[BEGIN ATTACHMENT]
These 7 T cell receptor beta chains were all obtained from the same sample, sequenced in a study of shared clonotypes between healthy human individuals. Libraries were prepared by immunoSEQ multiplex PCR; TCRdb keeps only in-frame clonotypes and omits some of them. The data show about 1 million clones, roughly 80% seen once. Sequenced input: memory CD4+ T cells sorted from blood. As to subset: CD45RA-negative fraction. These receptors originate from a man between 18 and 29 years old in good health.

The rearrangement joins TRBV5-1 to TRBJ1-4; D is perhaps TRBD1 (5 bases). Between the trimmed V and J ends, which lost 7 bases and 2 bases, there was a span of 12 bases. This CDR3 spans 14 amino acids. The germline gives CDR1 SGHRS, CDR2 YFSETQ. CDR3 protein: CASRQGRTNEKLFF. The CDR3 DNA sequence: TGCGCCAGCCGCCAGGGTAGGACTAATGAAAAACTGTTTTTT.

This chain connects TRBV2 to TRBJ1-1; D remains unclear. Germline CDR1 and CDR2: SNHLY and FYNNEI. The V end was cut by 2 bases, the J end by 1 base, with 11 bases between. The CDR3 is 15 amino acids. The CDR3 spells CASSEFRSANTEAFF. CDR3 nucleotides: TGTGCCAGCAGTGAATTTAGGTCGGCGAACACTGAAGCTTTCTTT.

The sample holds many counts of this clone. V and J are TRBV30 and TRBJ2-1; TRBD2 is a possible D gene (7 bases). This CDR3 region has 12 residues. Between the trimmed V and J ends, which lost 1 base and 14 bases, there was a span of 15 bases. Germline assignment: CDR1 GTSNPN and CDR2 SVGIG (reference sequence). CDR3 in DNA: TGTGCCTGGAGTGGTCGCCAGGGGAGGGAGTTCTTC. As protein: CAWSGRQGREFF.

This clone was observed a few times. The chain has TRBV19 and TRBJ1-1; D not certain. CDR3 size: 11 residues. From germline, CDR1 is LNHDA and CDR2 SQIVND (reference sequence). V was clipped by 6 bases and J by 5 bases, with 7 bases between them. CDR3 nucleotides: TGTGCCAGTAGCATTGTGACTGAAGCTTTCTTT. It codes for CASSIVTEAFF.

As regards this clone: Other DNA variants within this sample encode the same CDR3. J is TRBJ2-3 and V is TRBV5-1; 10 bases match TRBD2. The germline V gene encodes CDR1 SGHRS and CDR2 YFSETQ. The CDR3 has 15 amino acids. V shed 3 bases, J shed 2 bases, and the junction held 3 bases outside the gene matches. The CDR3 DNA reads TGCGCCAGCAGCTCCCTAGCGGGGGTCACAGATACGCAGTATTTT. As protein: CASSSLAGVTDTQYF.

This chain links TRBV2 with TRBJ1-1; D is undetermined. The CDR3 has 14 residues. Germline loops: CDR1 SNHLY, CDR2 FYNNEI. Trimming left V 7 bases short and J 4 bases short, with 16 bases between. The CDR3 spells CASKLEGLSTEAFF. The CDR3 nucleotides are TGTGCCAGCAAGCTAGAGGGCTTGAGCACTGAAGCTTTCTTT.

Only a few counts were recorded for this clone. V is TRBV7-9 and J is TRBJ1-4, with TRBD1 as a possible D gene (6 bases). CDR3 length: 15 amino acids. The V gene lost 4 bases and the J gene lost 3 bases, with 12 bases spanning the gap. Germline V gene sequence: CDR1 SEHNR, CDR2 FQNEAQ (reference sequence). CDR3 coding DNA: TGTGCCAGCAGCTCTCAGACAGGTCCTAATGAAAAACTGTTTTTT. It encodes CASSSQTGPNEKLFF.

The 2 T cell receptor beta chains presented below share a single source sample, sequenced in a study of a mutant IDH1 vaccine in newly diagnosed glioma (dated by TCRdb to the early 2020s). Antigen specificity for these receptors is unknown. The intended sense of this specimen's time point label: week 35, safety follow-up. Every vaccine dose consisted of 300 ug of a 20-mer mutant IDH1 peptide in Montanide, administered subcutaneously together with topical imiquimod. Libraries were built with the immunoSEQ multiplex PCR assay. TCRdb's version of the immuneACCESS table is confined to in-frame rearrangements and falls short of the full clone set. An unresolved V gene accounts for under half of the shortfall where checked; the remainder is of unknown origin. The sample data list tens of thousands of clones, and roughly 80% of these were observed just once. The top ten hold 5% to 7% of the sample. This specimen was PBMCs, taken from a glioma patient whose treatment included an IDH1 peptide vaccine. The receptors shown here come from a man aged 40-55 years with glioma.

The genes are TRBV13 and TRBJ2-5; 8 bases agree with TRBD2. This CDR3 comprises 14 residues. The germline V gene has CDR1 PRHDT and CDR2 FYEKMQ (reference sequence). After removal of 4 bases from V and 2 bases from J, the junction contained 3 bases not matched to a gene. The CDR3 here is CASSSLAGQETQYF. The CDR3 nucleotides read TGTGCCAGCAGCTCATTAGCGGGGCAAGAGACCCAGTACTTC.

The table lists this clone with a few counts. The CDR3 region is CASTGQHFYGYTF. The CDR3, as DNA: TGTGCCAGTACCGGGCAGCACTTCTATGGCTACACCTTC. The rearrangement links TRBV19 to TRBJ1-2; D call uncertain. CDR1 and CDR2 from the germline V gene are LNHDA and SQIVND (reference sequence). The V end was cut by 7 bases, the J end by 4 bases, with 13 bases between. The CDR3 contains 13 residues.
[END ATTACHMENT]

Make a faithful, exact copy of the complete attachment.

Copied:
These 7 T cell receptor beta chains were all obtained from the same sample, sequenced in a study of shared clonotypes between healthy human individuals. Libraries were prepared by immunoSEQ multiplex PCR; TCRdb keeps only in-frame clonotypes and omits some of them. The data show about 1 million clones, roughly 80% seen once. Sequenced input: memory CD4+ T cells sorted from blood. As to subset: CD45RA-negative fraction. These receptors originate from a man between 18 and 29 years old in good health.

The rearrangement joins TRBV5-1 to TRBJ1-4; D is perhaps TRBD1 (5 bases). Between the trimmed V and J ends, which lost 7 bases and 2 bases, there was a span of 12 bases. This CDR3 spans 14 amino acids. The germline gives CDR1 SGHRS, CDR2 YFSETQ. CDR3 protein: CASRQGRTNEKLFF. The CDR3 DNA sequence: TGCGCCAGCCGCCAGGGTAGGACTAATGAAAAACTGTTTTTT.

This chain connects TRBV2 to TRBJ1-1; D remains unclear. Germline CDR1 and CDR2: SNHLY and FYNNEI. The V end was cut by 2 bases, the J end by 1 base, with 11 bases between. The CDR3 is 15 amino acids. The CDR3 spells CASSEFRSANTEAFF. CDR3 nucleotides: TGTGCCAGCAGTGAATTTAGGTCGGCGAACACTGAAGCTTTCTTT.

The sample holds many counts of this clone. V and J are TRBV30 and TRBJ2-1; TRBD2 is a possible D gene (7 bases). This CDR3 region has 12 residues. Between the trimmed V and J ends, which lost 1 base and 14 bases, there was a span of 15 bases. Germline assignment: CDR1 GTSNPN and CDR2 SVGIG (reference sequence). CDR3 in DNA: TGTGCCTGGAGTGGTCGCCAGGGGAGGGAGTTCTTC. As protein: CAWSGRQGREFF.

This clone was observed a few times. The chain has TRBV19 and TRBJ1-1; D not certain. CDR3 size: 11 residues. From germline, CDR1 is LNHDA and CDR2 SQIVND (reference sequence). V was clipped by 6 bases and J by 5 bases, with 7 bases between them. CDR3 nucleotides: TGTGCCAGTAGCATTGTGACTGAAGCTTTCTTT. It codes for CASSIVTEAFF.

As regards this clone: Other DNA variants within this sample encode the same CDR3. J is TRBJ2-3 and V is TRBV5-1; 10 bases match TRBD2. The germline V gene encodes CDR1 SGHRS and CDR2 YFSETQ. The CDR3 has 15 amino acids. V shed 3 bases, J shed 2 bases, and the junction held 3 bases outside the gene matches. The CDR3 DNA reads TGCGCCAGCAGCTCCCTAGCGGGGGTCACAGATACGCAGTATTTT. As protein: CASSSLAGVTDTQYF.

This chain links TRBV2 with TRBJ1-1; D is undetermined. The CDR3 has 14 residues. Germline loops: CDR1 SNHLY, CDR2 FYNNEI. Trimming left V 7 bases short and J 4 bases short, with 16 bases between. The CDR3 spells CASKLEGLSTEAFF. The CDR3 nucleotides are TGTGCCAGCAAGCTAGAGGGCTTGAGCACTGAAGCTTTCTTT.

Only a few counts were recorded for this clone. V is TRBV7-9 and J is TRBJ1-4, with TRBD1 as a possible D gene (6 bases). CDR3 length: 15 amino acids. The V gene lost 4 bases and the J gene lost 3 bases, with 12 bases spanning the gap. Germline V gene sequence: CDR1 SEHNR, CDR2 FQNEAQ (reference sequence). CDR3 coding DNA: TGTGCCAGCAGCTCTCAGACAGGTCCTAATGAAAAACTGTTTTTT. It encodes CASSSQTGPNEKLFF.

The 2 T cell receptor beta chains presented below share a single source sample, sequenced in a study of a mutant IDH1 vaccine in newly diagnosed glioma (dated by TCRdb to the early 2020s). Antigen specificity for these receptors is unknown. The intended sense of this specimen's time point label: week 35, safety follow-up. Every vaccine dose consisted of 300 ug of a 20-mer mutant IDH1 peptide in Montanide, administered subcutaneously together with topical imiquimod. Libraries were built with the immunoSEQ multiplex PCR assay. TCRdb's version of the immuneACCESS table is confined to in-frame rearrangements and falls short of the full clone set. An unresolved V gene accounts for under half of the shortfall where checked; the remainder is of unknown origin. The sample data list tens of thousands of clones, and roughly 80% of these were observed just once. The top ten hold 5% to 7% of the sample. This specimen was PBMCs, taken from a glioma patient whose treatment included an IDH1 peptide vaccine. The receptors shown here come from a man aged 40-55 years with glioma.

The genes are TRBV13 and TRBJ2-5; 8 bases agree with TRBD2. This CDR3 comprises 14 residues. The germline V gene has CDR1 PRHDT and CDR2 FYEKMQ (reference sequence). After removal of 4 bases from V and 2 bases from J, the junction contained 3 bases not matched to a gene. The CDR3 here is CASSSLAGQETQYF. The CDR3 nucleotides read TGTGCCAGCAGCTCATTAGCGGGGCAAGAGACCCAGTACTTC.

The table lists this clone with a few counts. The CDR3 region is CASTGQHFYGYTF. The CDR3, as DNA: TGTGCCAGTACCGGGCAGCACTTCTATGGCTACACCTTC. The rearrangement links TRBV19 to TRBJ1-2; D call uncertain. CDR1 and CDR2 from the germline V gene are LNHDA and SQIVND (reference sequence). The V end was cut by 7 bases, the J end by 4 bases, with 13 bases between. The CDR3 contains 13 residues.